Cold light and inconsistent exposuresgreenspun.com : LUSENET : Large format photography : One Thread
I've been looking into the Metrolux and Zone VI compensating timers and would love to hear from anybody who has experience with either one. Since changing to an Aristo cold light I've had a lot of problems with inconsistent print exposures. Even with the heater constantly running some type of compensating timer or voltage stabilizer seems necessary. The Metrolux does seem to have more features than the Zone VI, but I haven't been able to determine if it has any manual control over the light intensity, which I need. The Zone VI ,though, seems easy to use and well received. Price of either is about the same with sensor and footswitch.
Instead of controlling the exposure time, is there anything out there that would adjust the intensity of the light instead? Or are there any more economical alternatives to stabilizing the light output? The price tag for the compensating timers is pretty steep and up until now I've been plenty satisfied with my metronome for timing exposures.
-- Andy (firstname.lastname@example.org), April 08, 2002
Andy, See if you can find one of the older Zone VI output stabilizers used (eBay, etc.). It controls the light output, not the length of the time intervals and has a light intensity adjustment. I use mine with a metronome for a timer. Regards,
-- Doremus Scudder (ScudderLandreth@compuserve.com), April 09, 2002.
An inexpensive option is to find a used Zone VI Compensating Metronome timer. I believe these were called Tik-Tock. They connect to the cold light sensor and vary the beep timing as light output varies. You will still need to install a sensor and it will not vary the light output. If you like using a metronome now you might like one. One bad feature is that the beeps turn on when the light goes on. So it beeps during focusing and setup. You use a footswitch to turn on the light and one normally came with the timer. Used should be under $100.
-- Chuck Pere (email@example.com), April 09, 2002.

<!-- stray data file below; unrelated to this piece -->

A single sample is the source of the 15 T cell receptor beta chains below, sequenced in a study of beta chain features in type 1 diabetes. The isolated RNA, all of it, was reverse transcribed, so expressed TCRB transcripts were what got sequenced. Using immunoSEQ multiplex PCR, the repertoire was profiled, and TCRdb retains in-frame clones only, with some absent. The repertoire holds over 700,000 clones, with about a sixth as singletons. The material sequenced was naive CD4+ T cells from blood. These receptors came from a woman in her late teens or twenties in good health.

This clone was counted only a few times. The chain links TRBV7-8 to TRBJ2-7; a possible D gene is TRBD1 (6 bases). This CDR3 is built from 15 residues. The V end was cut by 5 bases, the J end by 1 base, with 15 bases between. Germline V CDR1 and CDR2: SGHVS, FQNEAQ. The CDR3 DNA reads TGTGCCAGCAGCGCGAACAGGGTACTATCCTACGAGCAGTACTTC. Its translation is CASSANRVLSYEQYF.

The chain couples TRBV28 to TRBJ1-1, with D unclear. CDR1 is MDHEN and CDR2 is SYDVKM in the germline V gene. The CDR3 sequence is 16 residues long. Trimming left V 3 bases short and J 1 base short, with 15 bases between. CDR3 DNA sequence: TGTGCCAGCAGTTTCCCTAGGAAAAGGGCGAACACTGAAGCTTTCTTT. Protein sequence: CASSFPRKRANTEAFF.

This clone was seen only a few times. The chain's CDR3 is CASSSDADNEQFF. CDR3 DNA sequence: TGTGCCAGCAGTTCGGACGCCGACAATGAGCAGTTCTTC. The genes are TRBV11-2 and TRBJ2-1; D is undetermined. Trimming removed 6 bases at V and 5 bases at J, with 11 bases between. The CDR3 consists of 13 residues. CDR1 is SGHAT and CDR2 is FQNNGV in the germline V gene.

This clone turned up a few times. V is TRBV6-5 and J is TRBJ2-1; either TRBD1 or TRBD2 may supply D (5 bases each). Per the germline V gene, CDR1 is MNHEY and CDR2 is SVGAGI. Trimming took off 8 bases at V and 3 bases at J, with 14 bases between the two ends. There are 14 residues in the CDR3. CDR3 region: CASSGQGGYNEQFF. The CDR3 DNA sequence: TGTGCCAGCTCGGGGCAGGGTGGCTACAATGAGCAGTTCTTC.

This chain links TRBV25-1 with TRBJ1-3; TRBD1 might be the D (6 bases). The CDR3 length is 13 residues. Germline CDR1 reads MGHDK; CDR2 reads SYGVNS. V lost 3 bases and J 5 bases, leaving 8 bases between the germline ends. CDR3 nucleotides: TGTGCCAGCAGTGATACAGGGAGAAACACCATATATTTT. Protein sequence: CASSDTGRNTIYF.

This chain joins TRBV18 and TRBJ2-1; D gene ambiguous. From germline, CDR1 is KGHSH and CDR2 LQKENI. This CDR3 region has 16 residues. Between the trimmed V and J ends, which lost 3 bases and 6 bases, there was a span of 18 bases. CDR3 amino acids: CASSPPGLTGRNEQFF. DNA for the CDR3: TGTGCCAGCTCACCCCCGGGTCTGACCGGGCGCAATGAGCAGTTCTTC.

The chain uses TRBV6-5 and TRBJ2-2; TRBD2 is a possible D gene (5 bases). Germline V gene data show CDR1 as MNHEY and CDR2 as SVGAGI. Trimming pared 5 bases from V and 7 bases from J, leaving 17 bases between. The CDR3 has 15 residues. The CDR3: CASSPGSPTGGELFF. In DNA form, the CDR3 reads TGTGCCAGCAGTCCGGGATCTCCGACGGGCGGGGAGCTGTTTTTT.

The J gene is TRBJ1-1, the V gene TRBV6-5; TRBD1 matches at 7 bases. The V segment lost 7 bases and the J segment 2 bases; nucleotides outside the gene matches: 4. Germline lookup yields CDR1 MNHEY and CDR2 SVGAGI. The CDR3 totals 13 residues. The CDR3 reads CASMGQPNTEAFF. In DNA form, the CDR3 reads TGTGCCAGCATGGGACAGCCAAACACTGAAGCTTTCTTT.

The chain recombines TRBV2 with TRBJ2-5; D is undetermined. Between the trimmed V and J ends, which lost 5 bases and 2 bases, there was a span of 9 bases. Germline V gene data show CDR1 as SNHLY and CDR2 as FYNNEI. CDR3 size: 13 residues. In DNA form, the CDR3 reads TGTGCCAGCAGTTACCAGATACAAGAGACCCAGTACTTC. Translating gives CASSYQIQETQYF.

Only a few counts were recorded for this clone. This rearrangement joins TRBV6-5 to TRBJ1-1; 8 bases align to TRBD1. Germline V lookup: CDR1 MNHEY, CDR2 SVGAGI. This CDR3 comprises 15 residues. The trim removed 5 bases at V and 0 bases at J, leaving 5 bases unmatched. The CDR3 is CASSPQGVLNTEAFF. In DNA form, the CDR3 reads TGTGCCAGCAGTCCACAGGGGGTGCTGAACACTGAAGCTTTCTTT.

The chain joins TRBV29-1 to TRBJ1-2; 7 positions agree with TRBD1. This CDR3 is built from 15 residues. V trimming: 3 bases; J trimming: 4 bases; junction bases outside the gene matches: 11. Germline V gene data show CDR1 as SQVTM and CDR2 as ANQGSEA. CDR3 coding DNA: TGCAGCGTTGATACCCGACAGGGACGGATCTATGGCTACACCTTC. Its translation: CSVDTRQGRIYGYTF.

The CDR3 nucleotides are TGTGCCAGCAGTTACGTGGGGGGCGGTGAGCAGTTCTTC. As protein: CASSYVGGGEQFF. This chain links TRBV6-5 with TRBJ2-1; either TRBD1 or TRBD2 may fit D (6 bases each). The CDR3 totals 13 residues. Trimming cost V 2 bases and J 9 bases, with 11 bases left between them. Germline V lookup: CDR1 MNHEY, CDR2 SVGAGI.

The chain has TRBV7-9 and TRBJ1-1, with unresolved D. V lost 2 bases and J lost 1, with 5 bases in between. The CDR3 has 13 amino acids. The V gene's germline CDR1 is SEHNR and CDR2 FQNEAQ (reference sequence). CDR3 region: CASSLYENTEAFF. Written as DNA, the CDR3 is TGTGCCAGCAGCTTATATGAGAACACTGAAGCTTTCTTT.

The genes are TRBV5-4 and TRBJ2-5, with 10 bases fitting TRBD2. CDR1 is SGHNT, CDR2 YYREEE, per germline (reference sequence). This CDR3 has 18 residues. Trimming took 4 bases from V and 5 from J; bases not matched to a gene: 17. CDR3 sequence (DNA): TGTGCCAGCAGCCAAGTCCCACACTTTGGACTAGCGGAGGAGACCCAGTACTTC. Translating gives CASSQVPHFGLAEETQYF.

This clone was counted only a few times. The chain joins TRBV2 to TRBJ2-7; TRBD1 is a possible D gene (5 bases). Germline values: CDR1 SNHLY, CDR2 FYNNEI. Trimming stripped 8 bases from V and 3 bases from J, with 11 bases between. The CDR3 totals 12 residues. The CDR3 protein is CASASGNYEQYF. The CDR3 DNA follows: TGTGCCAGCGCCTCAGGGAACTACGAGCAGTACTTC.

I have the Zone VI model, and it's good. I wish I had two channels that's available on the Metrolux, each with the ability to separately adjust the growth factor. But, you can't have everything.
The only occassional problem that I've had with the Zone VI is that one can inadvertently touch and change the brightness control, and thereby change the exposure unknowingly. As a plus, I like the dial adjustment of time on the Zone VI, versus the push-button control.
I purchased an extra sensor and added it to my D2V condensor head for the incandescent light source. It seems to work fine. There's an internal housing for the lightsource, and I needed to cut a hole in this housing to clear a path between the sensor and the lightsource.
I have two Zone VI light sources. I'm not sure about how well the Metrolux will work with Zone VI sensors.
-- neil poulsen (firstname.lastname@example.org), April 09, 2002.
I would like to endorse the Zone Vi compensating metronome option. I have one of my own and it is wonderfull. IŽd never used a mwetronome before, but it simplified my printing process.
-- Enrique Vila (email@example.com), April 09, 2002.
Andy, I experienced the same problem and finally broke down and purchaced the Zone VI compensating timer, as I had the Zone VI head. I don't regret it, it totally solved the problem and I can see already that it will pay for itself in saved paper. In an other darkroom I have used a voltage stabilizer and that also worked, but perhaps not quite as simply. I believe that was a Zone VI model as well. The cold light on its own just can not be trusted. I agree with the other posters to check out e-bay.
-- Erik Gould (firstname.lastname@example.org), April 09, 2002.
I have the Metrolux II. I bought it mainly because it cost a bit less than the Zone VI. I use it with the Zone VI head: it has the proper cable available for the Zone VI sensor. I do not know of a way dimming the output of the cold light, just the display on the unit itself. The unit has a couple of other features besides the extra channel. I has a built in shutter speed tester and an accessory probe that can be used to determine negative densities on the baseboard. It has worked very well for me.
-- Jerry Flynn (email@example.com), April 09, 2002.
Thanks a lot to all who responded. You've answered my questions and then some! I really appreciate your input.
For the benefit of future cold light buyers, I want to add that I also talked today with a gentleman from Aristo who was very helpful in detailing the normal operating 'parameters' of the unit. He seemed genuinely concerned, not only that the light was functioning properly but that I wasn't about to spend a large chunk of change on accessories unless it was necessary. It seems they are definitely a company that will stand behind their products.
Thanks again for your suggestions, they have been very helpful!
-- Andy (firstname.lastname@example.org), April 10, 2002.